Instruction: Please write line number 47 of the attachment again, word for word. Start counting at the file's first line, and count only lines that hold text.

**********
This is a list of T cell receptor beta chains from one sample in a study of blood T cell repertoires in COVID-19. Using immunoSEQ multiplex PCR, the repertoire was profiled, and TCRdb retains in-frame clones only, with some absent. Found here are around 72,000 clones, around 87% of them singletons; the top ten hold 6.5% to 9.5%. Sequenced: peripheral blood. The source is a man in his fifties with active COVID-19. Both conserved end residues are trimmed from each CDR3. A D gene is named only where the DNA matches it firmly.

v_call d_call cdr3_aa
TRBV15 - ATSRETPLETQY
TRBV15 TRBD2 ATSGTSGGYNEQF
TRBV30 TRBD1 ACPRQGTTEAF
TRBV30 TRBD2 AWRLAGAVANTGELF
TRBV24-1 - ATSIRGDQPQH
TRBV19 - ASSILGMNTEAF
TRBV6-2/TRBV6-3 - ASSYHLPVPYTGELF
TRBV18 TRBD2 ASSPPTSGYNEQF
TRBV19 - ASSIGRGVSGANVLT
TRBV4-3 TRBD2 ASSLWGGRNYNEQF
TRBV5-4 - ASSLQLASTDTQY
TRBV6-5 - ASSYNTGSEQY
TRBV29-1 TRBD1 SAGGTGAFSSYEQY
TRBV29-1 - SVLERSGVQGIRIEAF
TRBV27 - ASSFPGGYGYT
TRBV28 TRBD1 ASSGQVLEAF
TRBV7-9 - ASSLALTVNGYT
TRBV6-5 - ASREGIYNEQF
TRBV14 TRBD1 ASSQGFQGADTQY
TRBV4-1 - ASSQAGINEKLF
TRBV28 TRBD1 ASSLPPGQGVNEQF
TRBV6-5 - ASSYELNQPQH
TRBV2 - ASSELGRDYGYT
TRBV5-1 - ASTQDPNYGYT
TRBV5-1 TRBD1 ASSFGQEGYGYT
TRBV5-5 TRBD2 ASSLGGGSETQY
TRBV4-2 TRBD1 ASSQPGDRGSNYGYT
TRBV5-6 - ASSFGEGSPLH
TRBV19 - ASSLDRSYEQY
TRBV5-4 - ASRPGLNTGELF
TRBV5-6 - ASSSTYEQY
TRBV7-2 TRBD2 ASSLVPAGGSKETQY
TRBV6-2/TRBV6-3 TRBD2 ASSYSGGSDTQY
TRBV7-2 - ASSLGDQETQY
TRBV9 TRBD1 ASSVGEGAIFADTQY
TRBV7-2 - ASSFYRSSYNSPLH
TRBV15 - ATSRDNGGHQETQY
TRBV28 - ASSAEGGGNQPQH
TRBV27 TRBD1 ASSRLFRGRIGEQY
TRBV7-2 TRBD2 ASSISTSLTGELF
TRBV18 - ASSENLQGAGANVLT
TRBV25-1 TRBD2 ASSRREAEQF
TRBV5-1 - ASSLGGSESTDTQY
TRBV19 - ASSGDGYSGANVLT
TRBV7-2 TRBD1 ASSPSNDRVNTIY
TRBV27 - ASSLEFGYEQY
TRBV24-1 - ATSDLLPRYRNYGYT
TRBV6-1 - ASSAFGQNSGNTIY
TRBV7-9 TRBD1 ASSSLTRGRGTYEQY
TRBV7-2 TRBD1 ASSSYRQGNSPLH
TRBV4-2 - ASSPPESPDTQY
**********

TRBV7-2 TRBD1 ASSPSNDRVNTIY